The COVID-19 pandemic will further derail the United Nations Sustainable Development Goals (SDGs) over the next five years without concerted action, international scientists warn.

Adopted by the United Nations in September 2015, the SDGs call on governments and organizations to achieve goals such as ending poverty, eradicating hunger and ensuring everyone has access to clean, affordable energy by 2030.

However, the economic impact of COVID-19 on the SDGs was clear in 2020, when at least 255 million full-time jobs were lost, according to the report, sparking a hunger crisis, particularly in the Global South Unprecedented and unfinished: COVID-19 and its implications for national and global politics Published by the International Science Council (ISC).

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“As a society, we will not respond to COVID-19 unless we understand that the pandemic is impacting every aspect of our lives,” said Mathieu Denis, Acting Executive Director and Director of Science at the ISC, and co-author of the report.

According to the United Nations’ most recently published 2019 SDG Scorecard Report, the Global Sustainable Development Report, the SDGs were already far off course before the pandemic hit.

$17 trillion

The report cites lost education as one of the worst impacts of the pandemic and warns its impact could be felt by the end of the century.

Disruption to schools and universities caused by COVID-19 lockdowns could result in lifetime lost income for an entire generation costing $17 trillion, the report warns.

Widespread lockdowns have also led to an increase in gender-based violence, according to the analysis, while maternal deaths have risen due to overwhelmed health facilities.

It says COVID-19 could go largely uncontrolled at worst, with “serious relapses” in some parts of the world.

According to the analysis, compiled by a panel of 20 experts in fields including public health, virology, economics, behavioral sciences, ethics and sociology, low-income countries will also face rising food insecurity and mental health.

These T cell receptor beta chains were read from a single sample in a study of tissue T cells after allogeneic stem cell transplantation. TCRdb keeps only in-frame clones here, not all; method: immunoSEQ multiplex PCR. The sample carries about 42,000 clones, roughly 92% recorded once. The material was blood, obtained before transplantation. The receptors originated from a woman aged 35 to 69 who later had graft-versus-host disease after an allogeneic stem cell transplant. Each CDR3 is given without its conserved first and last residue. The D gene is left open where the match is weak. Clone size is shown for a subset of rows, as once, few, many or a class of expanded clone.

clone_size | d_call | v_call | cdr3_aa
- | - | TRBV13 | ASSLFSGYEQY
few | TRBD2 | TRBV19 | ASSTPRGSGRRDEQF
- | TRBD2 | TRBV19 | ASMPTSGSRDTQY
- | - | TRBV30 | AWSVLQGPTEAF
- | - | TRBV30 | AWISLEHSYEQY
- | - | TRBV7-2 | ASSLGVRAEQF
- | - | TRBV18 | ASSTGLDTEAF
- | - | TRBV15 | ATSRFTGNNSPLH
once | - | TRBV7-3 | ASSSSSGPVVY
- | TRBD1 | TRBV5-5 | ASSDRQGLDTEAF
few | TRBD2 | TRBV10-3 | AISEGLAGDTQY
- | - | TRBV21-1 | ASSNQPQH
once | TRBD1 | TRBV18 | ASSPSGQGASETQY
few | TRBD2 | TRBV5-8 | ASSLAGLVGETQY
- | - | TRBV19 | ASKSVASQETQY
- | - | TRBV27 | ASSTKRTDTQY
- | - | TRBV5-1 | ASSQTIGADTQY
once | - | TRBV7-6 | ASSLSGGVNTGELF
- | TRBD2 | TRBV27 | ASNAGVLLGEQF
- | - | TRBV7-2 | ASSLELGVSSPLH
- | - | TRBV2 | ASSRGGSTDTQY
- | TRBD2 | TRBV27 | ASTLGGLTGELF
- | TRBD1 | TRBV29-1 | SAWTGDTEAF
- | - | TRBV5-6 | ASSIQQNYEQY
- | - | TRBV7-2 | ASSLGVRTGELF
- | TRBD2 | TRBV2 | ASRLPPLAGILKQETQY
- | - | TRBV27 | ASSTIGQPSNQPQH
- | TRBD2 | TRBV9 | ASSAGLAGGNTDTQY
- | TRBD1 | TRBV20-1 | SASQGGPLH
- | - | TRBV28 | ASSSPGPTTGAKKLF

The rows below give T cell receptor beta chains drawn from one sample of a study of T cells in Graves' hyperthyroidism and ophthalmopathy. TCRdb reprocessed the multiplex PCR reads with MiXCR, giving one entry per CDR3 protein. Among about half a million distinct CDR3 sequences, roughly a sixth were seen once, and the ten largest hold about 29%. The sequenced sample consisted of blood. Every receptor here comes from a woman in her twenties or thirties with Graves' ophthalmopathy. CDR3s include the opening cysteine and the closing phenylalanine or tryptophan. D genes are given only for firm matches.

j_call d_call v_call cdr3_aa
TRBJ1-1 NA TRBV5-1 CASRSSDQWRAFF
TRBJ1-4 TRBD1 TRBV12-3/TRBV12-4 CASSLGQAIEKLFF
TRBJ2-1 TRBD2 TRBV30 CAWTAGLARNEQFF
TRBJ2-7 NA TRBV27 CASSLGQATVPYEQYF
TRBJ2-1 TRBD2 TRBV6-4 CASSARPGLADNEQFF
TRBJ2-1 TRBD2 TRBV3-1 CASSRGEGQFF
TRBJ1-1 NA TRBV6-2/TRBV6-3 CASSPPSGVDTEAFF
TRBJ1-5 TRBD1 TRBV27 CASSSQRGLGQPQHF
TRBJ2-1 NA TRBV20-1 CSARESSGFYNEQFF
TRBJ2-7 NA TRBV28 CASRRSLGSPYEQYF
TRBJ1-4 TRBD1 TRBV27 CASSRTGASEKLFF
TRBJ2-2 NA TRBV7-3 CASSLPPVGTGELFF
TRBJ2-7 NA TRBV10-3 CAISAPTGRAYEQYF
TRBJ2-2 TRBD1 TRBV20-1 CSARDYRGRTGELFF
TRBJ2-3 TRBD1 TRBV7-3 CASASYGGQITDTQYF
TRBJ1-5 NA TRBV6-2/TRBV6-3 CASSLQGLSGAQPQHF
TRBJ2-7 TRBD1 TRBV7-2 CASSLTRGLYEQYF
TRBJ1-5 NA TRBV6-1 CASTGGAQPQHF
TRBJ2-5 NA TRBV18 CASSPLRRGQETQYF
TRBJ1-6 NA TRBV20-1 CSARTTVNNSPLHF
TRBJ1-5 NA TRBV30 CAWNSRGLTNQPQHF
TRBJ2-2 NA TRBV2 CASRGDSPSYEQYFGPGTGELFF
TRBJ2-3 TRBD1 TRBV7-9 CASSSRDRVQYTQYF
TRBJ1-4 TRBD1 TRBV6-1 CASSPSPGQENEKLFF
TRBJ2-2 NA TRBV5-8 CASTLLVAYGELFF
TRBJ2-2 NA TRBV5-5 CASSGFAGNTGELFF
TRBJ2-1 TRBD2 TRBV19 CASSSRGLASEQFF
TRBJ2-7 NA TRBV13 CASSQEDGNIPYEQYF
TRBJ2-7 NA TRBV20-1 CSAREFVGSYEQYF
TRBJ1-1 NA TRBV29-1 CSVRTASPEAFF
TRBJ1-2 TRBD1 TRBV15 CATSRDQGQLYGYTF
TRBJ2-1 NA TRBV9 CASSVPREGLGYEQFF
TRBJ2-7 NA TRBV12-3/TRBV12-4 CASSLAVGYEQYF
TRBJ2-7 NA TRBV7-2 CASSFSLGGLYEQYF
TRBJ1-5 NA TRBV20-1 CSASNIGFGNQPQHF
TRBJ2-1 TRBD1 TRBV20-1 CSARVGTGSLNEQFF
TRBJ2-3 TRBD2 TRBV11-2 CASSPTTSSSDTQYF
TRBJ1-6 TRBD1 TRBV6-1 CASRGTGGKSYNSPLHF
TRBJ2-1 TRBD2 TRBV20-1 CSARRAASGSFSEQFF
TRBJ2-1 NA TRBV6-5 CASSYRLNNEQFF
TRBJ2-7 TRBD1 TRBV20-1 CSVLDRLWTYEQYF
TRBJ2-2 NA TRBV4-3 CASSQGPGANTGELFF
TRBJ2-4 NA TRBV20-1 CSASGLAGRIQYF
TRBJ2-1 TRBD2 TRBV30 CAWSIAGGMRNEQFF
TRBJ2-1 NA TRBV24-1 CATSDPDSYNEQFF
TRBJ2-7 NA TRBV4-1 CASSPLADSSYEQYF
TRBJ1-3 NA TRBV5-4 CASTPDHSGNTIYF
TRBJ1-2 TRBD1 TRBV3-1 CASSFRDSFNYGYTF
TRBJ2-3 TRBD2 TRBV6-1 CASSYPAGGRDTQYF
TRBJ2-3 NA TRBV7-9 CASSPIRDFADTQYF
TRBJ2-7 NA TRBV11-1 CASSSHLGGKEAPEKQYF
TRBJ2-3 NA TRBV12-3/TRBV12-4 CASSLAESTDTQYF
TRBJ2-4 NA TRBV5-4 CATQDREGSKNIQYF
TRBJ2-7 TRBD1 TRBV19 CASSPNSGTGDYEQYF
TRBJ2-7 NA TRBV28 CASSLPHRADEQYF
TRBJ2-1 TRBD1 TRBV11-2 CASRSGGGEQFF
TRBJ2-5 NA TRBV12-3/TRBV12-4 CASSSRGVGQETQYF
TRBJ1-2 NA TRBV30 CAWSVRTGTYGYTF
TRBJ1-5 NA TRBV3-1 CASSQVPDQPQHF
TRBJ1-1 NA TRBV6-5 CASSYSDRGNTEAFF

It also underscores the lack of access to vaccines in Africa, where only about 16 percent of the population is fully vaccinated, according to the Africa Centers for Disease Control and Prevention.

But Peter Ofware, Kenya country director at global health and human rights organization HealthRight International, says the fallout from COVID-19 for some African countries could be even worse than the report predicts.

“Most economies in sub-Saharan Africa are in shambles due to COVID-19, these countries will take decades to recover, if ever,” Ofware said SciDev.Net.

“Already critical sectors such as healthcare continue to suffer as resources are diverted elsewhere to try to rebuild these countries’ economies, with devastating health consequences, including maternal and child health.”

He says a resurgence in the pandemic and a return to containment measures, including lockdowns, could irreversibly damage low- and middle-income economies.

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“As health stakeholders, we are committed to global vaccine equity and access to affordable antiretroviral medicines [way] moving forward in containing COVID-19,” he added.

single body

To avoid the worst effects of the pandemic over the next five years, the report authors call for coordinated, long-term strategies.

“If we’re going to respond to a pandemic, we can’t have a patchwork of different responses, some good, some not so good,” said Salim Abdool Karim, ISC vice chair and co-author of the report SciDev.Net.

“The UN should form a single body of scientists advising the UN, bringing together skills from the health, labor, agriculture and education sectors to provide global guidance on what we need to do to be cohesive.”

This piece was produced by SciDev.Net’s Global Desk.

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